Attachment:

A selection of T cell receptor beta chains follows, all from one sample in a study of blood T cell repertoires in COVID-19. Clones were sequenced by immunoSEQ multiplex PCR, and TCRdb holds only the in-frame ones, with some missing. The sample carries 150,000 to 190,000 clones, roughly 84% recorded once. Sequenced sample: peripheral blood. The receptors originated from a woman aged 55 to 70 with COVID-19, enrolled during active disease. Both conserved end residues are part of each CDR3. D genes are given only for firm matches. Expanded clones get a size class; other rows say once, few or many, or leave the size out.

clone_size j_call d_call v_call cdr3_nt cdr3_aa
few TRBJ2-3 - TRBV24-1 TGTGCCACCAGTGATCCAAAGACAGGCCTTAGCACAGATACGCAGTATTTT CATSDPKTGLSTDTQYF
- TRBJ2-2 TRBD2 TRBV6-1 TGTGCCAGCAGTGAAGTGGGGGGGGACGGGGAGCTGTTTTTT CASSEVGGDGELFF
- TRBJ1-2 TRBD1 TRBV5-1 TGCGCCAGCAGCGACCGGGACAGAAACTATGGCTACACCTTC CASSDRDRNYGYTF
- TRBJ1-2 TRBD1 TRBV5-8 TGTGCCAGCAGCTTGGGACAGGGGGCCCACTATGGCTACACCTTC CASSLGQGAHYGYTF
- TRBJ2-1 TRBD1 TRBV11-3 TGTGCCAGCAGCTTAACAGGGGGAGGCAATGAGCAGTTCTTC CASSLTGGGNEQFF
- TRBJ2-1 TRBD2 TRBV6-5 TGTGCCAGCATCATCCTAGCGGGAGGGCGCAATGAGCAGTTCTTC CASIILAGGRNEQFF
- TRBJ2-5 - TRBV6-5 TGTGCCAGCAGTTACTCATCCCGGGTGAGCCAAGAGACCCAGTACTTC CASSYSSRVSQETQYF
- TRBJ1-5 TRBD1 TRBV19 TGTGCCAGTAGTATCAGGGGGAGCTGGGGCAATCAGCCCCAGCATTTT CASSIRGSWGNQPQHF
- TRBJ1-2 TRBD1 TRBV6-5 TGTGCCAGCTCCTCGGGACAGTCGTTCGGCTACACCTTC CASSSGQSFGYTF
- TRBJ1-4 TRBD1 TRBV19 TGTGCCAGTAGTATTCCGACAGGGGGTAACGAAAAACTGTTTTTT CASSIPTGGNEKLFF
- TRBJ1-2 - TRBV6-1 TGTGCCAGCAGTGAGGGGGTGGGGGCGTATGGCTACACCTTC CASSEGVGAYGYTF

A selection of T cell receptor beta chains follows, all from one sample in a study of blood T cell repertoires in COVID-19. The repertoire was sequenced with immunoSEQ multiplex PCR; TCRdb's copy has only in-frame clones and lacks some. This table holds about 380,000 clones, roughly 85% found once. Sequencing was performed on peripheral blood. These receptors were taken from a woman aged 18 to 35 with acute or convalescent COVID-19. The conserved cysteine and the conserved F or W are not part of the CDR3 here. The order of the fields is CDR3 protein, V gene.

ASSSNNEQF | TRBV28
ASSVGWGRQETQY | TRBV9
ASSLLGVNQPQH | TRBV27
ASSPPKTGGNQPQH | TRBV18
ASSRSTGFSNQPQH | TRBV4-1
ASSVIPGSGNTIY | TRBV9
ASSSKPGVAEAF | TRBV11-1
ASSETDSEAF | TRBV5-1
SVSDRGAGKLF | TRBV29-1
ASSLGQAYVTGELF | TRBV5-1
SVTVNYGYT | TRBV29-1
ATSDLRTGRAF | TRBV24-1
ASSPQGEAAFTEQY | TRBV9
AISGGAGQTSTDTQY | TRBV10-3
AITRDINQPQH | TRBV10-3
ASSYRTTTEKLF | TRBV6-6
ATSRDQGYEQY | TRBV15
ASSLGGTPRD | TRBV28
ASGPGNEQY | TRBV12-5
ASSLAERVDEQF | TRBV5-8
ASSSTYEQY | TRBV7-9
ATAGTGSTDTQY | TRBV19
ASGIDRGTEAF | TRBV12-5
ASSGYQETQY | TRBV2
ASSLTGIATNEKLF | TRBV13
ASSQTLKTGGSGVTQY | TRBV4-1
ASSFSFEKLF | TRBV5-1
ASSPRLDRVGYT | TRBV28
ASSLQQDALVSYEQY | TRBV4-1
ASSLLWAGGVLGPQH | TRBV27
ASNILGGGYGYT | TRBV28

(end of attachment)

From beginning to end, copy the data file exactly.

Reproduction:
A selection of T cell receptor beta chains follows, all from one sample in a study of blood T cell repertoires in COVID-19. Clones were sequenced by immunoSEQ multiplex PCR, and TCRdb holds only the in-frame ones, with some missing. The sample carries 150,000 to 190,000 clones, roughly 84% recorded once. Sequenced sample: peripheral blood. The receptors originated from a woman aged 55 to 70 with COVID-19, enrolled during active disease. Both conserved end residues are part of each CDR3. D genes are given only for firm matches. Expanded clones get a size class; other rows say once, few or many, or leave the size out.

clone_size j_call d_call v_call cdr3_nt cdr3_aa
few TRBJ2-3 - TRBV24-1 TGTGCCACCAGTGATCCAAAGACAGGCCTTAGCACAGATACGCAGTATTTT CATSDPKTGLSTDTQYF
- TRBJ2-2 TRBD2 TRBV6-1 TGTGCCAGCAGTGAAGTGGGGGGGGACGGGGAGCTGTTTTTT CASSEVGGDGELFF
- TRBJ1-2 TRBD1 TRBV5-1 TGCGCCAGCAGCGACCGGGACAGAAACTATGGCTACACCTTC CASSDRDRNYGYTF
- TRBJ1-2 TRBD1 TRBV5-8 TGTGCCAGCAGCTTGGGACAGGGGGCCCACTATGGCTACACCTTC CASSLGQGAHYGYTF
- TRBJ2-1 TRBD1 TRBV11-3 TGTGCCAGCAGCTTAACAGGGGGAGGCAATGAGCAGTTCTTC CASSLTGGGNEQFF
- TRBJ2-1 TRBD2 TRBV6-5 TGTGCCAGCATCATCCTAGCGGGAGGGCGCAATGAGCAGTTCTTC CASIILAGGRNEQFF
- TRBJ2-5 - TRBV6-5 TGTGCCAGCAGTTACTCATCCCGGGTGAGCCAAGAGACCCAGTACTTC CASSYSSRVSQETQYF
- TRBJ1-5 TRBD1 TRBV19 TGTGCCAGTAGTATCAGGGGGAGCTGGGGCAATCAGCCCCAGCATTTT CASSIRGSWGNQPQHF
- TRBJ1-2 TRBD1 TRBV6-5 TGTGCCAGCTCCTCGGGACAGTCGTTCGGCTACACCTTC CASSSGQSFGYTF
- TRBJ1-4 TRBD1 TRBV19 TGTGCCAGTAGTATTCCGACAGGGGGTAACGAAAAACTGTTTTTT CASSIPTGGNEKLFF
- TRBJ1-2 - TRBV6-1 TGTGCCAGCAGTGAGGGGGTGGGGGCGTATGGCTACACCTTC CASSEGVGAYGYTF

A selection of T cell receptor beta chains follows, all from one sample in a study of blood T cell repertoires in COVID-19. The repertoire was sequenced with immunoSEQ multiplex PCR; TCRdb's copy has only in-frame clones and lacks some. This table holds about 380,000 clones, roughly 85% found once. Sequencing was performed on peripheral blood. These receptors were taken from a woman aged 18 to 35 with acute or convalescent COVID-19. The conserved cysteine and the conserved F or W are not part of the CDR3 here. The order of the fields is CDR3 protein, V gene.

ASSSNNEQF | TRBV28
ASSVGWGRQETQY | TRBV9
ASSLLGVNQPQH | TRBV27
ASSPPKTGGNQPQH | TRBV18
ASSRSTGFSNQPQH | TRBV4-1
ASSVIPGSGNTIY | TRBV9
ASSSKPGVAEAF | TRBV11-1
ASSETDSEAF | TRBV5-1
SVSDRGAGKLF | TRBV29-1
ASSLGQAYVTGELF | TRBV5-1
SVTVNYGYT | TRBV29-1
ATSDLRTGRAF | TRBV24-1
ASSPQGEAAFTEQY | TRBV9
AISGGAGQTSTDTQY | TRBV10-3
AITRDINQPQH | TRBV10-3
ASSYRTTTEKLF | TRBV6-6
ATSRDQGYEQY | TRBV15
ASSLGGTPRD | TRBV28
ASGPGNEQY | TRBV12-5
ASSLAERVDEQF | TRBV5-8
ASSSTYEQY | TRBV7-9
ATAGTGSTDTQY | TRBV19
ASGIDRGTEAF | TRBV12-5
ASSGYQETQY | TRBV2
ASSLTGIATNEKLF | TRBV13
ASSQTLKTGGSGVTQY | TRBV4-1
ASSFSFEKLF | TRBV5-1
ASSPRLDRVGYT | TRBV28
ASSLQQDALVSYEQY | TRBV4-1
ASSLLWAGGVLGPQH | TRBV27
ASNILGGGYGYT | TRBV28